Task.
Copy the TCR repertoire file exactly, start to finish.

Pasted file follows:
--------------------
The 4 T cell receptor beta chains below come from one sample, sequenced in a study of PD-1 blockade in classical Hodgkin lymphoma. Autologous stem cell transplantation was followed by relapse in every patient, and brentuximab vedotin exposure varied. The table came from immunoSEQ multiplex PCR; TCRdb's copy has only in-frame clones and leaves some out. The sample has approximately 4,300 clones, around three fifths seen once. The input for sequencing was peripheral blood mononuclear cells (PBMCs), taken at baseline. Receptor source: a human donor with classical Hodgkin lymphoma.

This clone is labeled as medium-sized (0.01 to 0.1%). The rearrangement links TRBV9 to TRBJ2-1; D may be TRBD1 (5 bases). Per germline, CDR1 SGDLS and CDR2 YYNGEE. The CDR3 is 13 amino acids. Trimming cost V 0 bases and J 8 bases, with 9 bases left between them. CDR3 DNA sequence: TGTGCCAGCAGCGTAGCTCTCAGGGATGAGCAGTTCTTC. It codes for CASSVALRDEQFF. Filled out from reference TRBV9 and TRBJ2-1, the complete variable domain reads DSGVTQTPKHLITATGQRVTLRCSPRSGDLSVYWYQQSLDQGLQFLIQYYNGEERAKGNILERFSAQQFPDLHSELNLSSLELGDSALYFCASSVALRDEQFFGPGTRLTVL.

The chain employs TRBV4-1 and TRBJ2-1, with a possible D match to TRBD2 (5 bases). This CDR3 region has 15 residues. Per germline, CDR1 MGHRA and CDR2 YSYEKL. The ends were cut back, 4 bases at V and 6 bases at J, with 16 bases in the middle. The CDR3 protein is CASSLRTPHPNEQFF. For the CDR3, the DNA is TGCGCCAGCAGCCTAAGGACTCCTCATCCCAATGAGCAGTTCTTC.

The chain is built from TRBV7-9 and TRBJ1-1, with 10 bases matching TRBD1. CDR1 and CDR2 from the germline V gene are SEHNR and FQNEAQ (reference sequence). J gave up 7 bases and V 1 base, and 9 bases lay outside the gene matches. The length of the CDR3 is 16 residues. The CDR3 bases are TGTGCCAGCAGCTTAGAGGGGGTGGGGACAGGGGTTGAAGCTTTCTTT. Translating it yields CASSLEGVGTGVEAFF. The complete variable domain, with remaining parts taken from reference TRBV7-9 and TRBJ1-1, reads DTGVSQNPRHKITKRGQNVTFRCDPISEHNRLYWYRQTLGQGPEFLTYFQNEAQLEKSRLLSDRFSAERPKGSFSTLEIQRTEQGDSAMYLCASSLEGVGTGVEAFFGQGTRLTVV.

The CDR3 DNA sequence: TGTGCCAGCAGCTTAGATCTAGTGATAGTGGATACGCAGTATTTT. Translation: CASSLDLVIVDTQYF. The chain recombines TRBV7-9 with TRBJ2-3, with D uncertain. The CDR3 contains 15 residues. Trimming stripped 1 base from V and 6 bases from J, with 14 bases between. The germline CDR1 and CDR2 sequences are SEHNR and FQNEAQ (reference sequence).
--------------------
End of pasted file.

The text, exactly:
The 4 T cell receptor beta chains below come from one sample, sequenced in a study of PD-1 blockade in classical Hodgkin lymphoma. Autologous stem cell transplantation was followed by relapse in every patient, and brentuximab vedotin exposure varied. The table came from immunoSEQ multiplex PCR; TCRdb's copy has only in-frame clones and leaves some out. The sample has approximately 4,300 clones, around three fifths seen once. The input for sequencing was peripheral blood mononuclear cells (PBMCs), taken at baseline. Receptor source: a human donor with classical Hodgkin lymphoma.

This clone is labeled as medium-sized (0.01 to 0.1%). The rearrangement links TRBV9 to TRBJ2-1; D may be TRBD1 (5 bases). Per germline, CDR1 SGDLS and CDR2 YYNGEE. The CDR3 is 13 amino acids. Trimming cost V 0 bases and J 8 bases, with 9 bases left between them. CDR3 DNA sequence: TGTGCCAGCAGCGTAGCTCTCAGGGATGAGCAGTTCTTC. It codes for CASSVALRDEQFF. Filled out from reference TRBV9 and TRBJ2-1, the complete variable domain reads DSGVTQTPKHLITATGQRVTLRCSPRSGDLSVYWYQQSLDQGLQFLIQYYNGEERAKGNILERFSAQQFPDLHSELNLSSLELGDSALYFCASSVALRDEQFFGPGTRLTVL.

The chain employs TRBV4-1 and TRBJ2-1, with a possible D match to TRBD2 (5 bases). This CDR3 region has 15 residues. Per germline, CDR1 MGHRA and CDR2 YSYEKL. The ends were cut back, 4 bases at V and 6 bases at J, with 16 bases in the middle. The CDR3 protein is CASSLRTPHPNEQFF. For the CDR3, the DNA is TGCGCCAGCAGCCTAAGGACTCCTCATCCCAATGAGCAGTTCTTC.

The chain is built from TRBV7-9 and TRBJ1-1, with 10 bases matching TRBD1. CDR1 and CDR2 from the germline V gene are SEHNR and FQNEAQ (reference sequence). J gave up 7 bases and V 1 base, and 9 bases lay outside the gene matches. The length of the CDR3 is 16 residues. The CDR3 bases are TGTGCCAGCAGCTTAGAGGGGGTGGGGACAGGGGTTGAAGCTTTCTTT. Translating it yields CASSLEGVGTGVEAFF. The complete variable domain, with remaining parts taken from reference TRBV7-9 and TRBJ1-1, reads DTGVSQNPRHKITKRGQNVTFRCDPISEHNRLYWYRQTLGQGPEFLTYFQNEAQLEKSRLLSDRFSAERPKGSFSTLEIQRTEQGDSAMYLCASSLEGVGTGVEAFFGQGTRLTVV.

The CDR3 DNA sequence: TGTGCCAGCAGCTTAGATCTAGTGATAGTGGATACGCAGTATTTT. Translation: CASSLDLVIVDTQYF. The chain recombines TRBV7-9 with TRBJ2-3, with D uncertain. The CDR3 contains 15 residues. Trimming stripped 1 base from V and 6 bases from J, with 14 bases between. The germline CDR1 and CDR2 sequences are SEHNR and FQNEAQ (reference sequence).